The Arctic-News Blog describes the situation in the Arctic, focusing especially on the threat of large abrupt methane eruptions from the Arctic Ocean seafloor. Contributors to the blog all share a deep concern about the way climate change is unfolding in the Arctic and the threat that this poses for the world at large.

Posts cover topics such as sea ice, permafrost and methane clathrates, and will typically address recent developments on such topics. Posts are typically left as they are, in order to provide an archive on such developments. To find posts on a topic, a list of labels (or keywords) is added in the panel on the right hand side.

In addition to posts, the Arctic-News Blog contains pages that provide general background on topics. These pages are updated from time to time to reflect new developments. A list of pages is included in the panel in the right hand side. Further blogs, pages at facebook and groups at facebook are mentioned below. Note that only posts at this blog will show up when doing a label search.

Further blogs and facebook pages and groups set up and moderated or edited by Sam Carana include:

These blogs, pages and groups may focus on specific topics, such as the threat of methane eruptions from the seafloor of the Arctic Ocean and ways to reduce the risks. To find out more on such specific topics, it's therefore a good idea to also visit these blogs and groups.

Posts at the Arctic-News Blog generally contain content that is provided by contributors, is often based on news releases of relevant scientific studies and data from sources such as NOAA and NASA, and is often illustrated by images that are 'creative commons' (such as from Wikipedia) and are edited or custom-made by Sam Carana.

The Arctic-News Blog operates without income from donations or advertising, using free online facilities. Contributors and supporters neither pay nor receive money for their support or for contributions to be posted. The way the Arctic-News Blog operates underlines the point that anyone can speak out on issues of importance, and can do so even without support from academic institutions or financial sponsors. Furthermore, the way the Arctic-News Blog operates enables concerns to be posted without the often prolonged periods of review and editing that are common when publishing articles in scientific journals. Finally, the Arctic-News Blog offers an alternative to established media that often feature talking heads and sensational news reports for the sake of pleasing advertisers, rather than that they had anything of substance to say.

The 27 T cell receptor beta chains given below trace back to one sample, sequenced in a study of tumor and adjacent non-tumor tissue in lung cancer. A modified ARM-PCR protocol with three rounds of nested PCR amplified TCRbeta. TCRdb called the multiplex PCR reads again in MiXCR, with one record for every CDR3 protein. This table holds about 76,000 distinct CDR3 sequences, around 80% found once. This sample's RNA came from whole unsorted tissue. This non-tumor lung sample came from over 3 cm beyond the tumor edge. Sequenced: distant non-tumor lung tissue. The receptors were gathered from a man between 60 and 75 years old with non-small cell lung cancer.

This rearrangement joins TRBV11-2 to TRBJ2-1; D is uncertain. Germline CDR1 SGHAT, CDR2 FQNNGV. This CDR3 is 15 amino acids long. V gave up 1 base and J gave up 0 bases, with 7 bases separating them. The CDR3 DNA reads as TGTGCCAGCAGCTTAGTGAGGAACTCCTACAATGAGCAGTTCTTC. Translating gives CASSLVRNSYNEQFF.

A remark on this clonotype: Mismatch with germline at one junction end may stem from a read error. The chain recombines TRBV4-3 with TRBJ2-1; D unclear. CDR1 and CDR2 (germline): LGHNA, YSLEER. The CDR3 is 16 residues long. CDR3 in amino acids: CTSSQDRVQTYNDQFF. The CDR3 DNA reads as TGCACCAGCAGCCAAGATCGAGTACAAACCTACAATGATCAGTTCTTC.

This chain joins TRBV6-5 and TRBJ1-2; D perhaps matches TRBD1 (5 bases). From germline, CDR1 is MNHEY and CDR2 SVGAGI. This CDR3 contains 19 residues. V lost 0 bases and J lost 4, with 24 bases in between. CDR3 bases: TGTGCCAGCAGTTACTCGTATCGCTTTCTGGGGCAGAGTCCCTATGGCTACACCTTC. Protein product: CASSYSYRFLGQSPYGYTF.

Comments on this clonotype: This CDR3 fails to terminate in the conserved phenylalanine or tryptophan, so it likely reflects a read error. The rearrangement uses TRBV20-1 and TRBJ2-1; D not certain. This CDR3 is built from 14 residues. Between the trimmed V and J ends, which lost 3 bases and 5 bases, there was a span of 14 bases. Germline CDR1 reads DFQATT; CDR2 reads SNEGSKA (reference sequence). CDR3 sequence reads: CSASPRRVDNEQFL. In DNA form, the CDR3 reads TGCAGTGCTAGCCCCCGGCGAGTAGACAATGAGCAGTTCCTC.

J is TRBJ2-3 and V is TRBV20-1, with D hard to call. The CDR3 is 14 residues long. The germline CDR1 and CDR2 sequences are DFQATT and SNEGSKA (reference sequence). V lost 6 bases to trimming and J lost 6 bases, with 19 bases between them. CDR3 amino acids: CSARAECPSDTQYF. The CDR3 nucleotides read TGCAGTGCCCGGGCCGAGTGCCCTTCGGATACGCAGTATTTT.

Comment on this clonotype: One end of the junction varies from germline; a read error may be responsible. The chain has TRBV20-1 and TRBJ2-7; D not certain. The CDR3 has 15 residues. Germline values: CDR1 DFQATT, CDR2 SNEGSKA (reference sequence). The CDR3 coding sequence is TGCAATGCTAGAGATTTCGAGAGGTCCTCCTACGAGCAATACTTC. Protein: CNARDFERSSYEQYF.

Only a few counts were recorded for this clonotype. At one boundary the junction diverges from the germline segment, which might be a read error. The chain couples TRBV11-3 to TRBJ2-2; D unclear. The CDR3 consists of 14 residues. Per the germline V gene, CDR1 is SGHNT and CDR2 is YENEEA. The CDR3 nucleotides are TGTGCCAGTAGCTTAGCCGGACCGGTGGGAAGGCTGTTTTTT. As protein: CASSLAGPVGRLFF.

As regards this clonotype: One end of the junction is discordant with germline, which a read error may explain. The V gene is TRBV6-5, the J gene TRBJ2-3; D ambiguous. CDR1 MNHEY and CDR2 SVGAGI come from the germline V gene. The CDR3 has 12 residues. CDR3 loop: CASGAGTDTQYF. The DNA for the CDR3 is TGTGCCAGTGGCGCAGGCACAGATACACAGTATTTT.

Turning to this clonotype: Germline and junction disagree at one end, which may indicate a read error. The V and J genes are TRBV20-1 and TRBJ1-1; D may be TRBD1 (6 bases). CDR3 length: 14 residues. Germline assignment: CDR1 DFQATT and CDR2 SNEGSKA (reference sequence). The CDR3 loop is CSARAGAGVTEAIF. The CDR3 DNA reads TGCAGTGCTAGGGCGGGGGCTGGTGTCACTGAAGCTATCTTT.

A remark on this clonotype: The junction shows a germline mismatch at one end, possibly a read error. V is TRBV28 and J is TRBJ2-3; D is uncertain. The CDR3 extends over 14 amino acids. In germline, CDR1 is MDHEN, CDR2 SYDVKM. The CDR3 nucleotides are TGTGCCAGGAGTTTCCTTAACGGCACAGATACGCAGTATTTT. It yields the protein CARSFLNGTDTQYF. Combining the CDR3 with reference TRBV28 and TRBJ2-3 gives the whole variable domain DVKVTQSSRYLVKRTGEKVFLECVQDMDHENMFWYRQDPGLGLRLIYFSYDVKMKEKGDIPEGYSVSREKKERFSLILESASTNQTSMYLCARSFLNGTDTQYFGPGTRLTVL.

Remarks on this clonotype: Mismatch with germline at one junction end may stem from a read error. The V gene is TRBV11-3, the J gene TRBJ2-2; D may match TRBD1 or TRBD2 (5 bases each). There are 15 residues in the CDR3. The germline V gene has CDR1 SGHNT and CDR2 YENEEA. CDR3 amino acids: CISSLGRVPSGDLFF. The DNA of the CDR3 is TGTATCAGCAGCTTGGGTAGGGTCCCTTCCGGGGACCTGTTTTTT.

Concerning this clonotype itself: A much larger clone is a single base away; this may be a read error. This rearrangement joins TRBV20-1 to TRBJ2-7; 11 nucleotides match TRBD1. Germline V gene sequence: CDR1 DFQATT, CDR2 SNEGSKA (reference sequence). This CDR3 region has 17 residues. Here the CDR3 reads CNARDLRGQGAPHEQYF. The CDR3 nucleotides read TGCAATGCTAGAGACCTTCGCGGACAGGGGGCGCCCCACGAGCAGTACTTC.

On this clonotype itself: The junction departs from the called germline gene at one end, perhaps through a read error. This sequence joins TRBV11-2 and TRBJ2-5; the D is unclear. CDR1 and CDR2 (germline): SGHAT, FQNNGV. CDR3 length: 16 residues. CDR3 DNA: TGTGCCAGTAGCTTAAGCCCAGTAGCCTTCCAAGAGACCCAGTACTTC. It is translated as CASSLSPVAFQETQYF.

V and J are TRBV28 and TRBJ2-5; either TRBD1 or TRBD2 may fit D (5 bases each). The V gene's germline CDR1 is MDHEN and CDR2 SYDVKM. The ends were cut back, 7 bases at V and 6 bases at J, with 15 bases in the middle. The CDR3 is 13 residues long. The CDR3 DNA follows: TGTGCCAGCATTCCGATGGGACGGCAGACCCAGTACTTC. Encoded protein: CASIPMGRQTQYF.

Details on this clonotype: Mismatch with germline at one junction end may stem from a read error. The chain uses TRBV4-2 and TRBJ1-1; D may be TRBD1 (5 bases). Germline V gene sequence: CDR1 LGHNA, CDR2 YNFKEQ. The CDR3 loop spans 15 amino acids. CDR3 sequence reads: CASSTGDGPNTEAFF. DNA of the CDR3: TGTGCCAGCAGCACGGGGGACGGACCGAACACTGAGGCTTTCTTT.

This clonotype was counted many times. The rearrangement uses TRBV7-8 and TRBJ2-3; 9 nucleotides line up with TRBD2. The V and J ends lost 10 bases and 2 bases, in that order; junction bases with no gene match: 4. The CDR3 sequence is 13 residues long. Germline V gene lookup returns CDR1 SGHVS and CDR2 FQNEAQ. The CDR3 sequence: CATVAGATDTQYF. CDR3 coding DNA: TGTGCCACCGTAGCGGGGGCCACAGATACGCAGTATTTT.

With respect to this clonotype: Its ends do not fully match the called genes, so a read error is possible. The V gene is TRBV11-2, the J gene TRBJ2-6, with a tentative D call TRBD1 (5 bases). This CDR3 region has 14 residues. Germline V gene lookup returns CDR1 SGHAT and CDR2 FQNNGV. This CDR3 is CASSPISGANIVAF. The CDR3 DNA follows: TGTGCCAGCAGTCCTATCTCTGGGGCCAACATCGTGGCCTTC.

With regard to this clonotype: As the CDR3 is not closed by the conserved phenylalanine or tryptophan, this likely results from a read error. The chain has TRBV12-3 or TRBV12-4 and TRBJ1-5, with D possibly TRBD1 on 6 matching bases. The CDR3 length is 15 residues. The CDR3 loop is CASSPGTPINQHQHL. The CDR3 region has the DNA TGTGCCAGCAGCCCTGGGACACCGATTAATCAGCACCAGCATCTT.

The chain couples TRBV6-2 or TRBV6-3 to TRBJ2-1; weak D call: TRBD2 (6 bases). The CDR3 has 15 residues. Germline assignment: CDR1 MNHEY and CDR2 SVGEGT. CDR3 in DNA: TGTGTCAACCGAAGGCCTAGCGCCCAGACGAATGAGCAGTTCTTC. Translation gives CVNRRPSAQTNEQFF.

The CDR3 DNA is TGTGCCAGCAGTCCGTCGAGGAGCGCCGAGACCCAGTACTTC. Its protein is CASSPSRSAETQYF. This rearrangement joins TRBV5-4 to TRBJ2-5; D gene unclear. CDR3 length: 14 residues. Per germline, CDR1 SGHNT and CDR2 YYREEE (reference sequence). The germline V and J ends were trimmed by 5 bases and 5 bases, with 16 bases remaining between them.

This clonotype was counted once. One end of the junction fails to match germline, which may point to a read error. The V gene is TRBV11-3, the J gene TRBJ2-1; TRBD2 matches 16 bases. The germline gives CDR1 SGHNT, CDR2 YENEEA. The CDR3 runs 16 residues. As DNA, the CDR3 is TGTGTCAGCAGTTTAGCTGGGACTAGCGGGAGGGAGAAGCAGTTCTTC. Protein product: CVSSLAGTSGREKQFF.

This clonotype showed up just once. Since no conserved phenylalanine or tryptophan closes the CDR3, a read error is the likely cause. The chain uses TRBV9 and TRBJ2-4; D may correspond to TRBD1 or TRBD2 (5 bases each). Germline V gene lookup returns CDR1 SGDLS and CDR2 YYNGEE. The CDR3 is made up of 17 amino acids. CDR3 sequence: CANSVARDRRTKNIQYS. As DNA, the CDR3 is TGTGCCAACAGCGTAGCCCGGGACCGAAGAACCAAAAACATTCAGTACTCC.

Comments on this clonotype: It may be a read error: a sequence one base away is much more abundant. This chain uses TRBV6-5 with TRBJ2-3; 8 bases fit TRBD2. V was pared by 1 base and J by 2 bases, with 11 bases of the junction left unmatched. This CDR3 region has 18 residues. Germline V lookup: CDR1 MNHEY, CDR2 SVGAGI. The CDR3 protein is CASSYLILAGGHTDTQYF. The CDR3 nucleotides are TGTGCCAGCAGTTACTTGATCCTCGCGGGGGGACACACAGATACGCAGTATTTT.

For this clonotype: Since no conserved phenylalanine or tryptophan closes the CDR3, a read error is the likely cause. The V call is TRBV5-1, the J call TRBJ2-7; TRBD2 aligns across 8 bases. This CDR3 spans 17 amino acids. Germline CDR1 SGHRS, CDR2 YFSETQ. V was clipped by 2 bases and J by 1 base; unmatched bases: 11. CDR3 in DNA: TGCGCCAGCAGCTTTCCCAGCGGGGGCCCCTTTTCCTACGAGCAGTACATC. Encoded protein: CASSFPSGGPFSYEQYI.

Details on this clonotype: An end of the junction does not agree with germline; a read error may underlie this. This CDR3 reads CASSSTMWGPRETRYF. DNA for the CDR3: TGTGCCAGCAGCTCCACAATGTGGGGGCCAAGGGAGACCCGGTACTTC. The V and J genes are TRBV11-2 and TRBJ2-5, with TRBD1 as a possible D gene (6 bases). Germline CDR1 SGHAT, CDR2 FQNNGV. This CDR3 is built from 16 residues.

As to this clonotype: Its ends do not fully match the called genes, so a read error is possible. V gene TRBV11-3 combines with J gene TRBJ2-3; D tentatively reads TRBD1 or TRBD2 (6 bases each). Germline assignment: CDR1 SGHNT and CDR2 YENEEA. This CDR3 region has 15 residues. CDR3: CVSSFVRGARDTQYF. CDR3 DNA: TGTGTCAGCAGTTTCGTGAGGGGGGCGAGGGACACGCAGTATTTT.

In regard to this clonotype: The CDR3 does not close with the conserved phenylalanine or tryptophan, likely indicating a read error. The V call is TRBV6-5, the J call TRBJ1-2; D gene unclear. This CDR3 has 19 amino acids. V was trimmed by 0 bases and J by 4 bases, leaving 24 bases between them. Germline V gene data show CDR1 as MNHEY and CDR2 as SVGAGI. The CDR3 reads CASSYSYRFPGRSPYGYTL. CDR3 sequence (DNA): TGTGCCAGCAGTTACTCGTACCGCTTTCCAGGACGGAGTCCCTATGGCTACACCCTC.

A number of contributors have kindly provided content over the years, including:
Peter Wadhams
Mark Jacobson
Stephen Salter
Malcolm Light
Paul Beckwith
Patrick Malone
Peter Carter
Veli Albert Kallio
Harold Hensel
Leonid Yurganov
Gary Houser
Jim Pettit
Renaud de Richter
Oliver Tickell
Douglas Spence
John Nissen
John Davies
Bru Pearce
Patrick McNulty
Jennifer Hynes
David Spratt
Dorsi Diaz
Andrew Glikson
Aaron Franklin
Nathan Currier
Omar Cabrera
Nick Breeze
Roelof Schuiling
Sam Carana

Attribution and differences in views:
Note that clicking on above names will produce both posts written be the respective contributor as well as posts that may merely mention the name of a specific contributor. As editor, Sam Carana may add posts written by a specific contributor and the names of the contributors are typically added at the top of posts, sometimes accompanied by descriptions with further background on contributors.

Contributors each express their own view and care has been taken that links are added to the most relevant sources, where applicable. Posts are written by Sam Carana where no name of a specific contributor is added at the top. Where views among contributors differ significantly, points can be added to the Controversy Page, to further clarify the views of specific contributors.

Further background on contributors:

- Dr. Peter Wadhams - Emeritus Professor of Ocean Physics, former Head of the Polar Ocean Physics Group at University of Cambridge. damtp.cam.ac.uk/user/pw11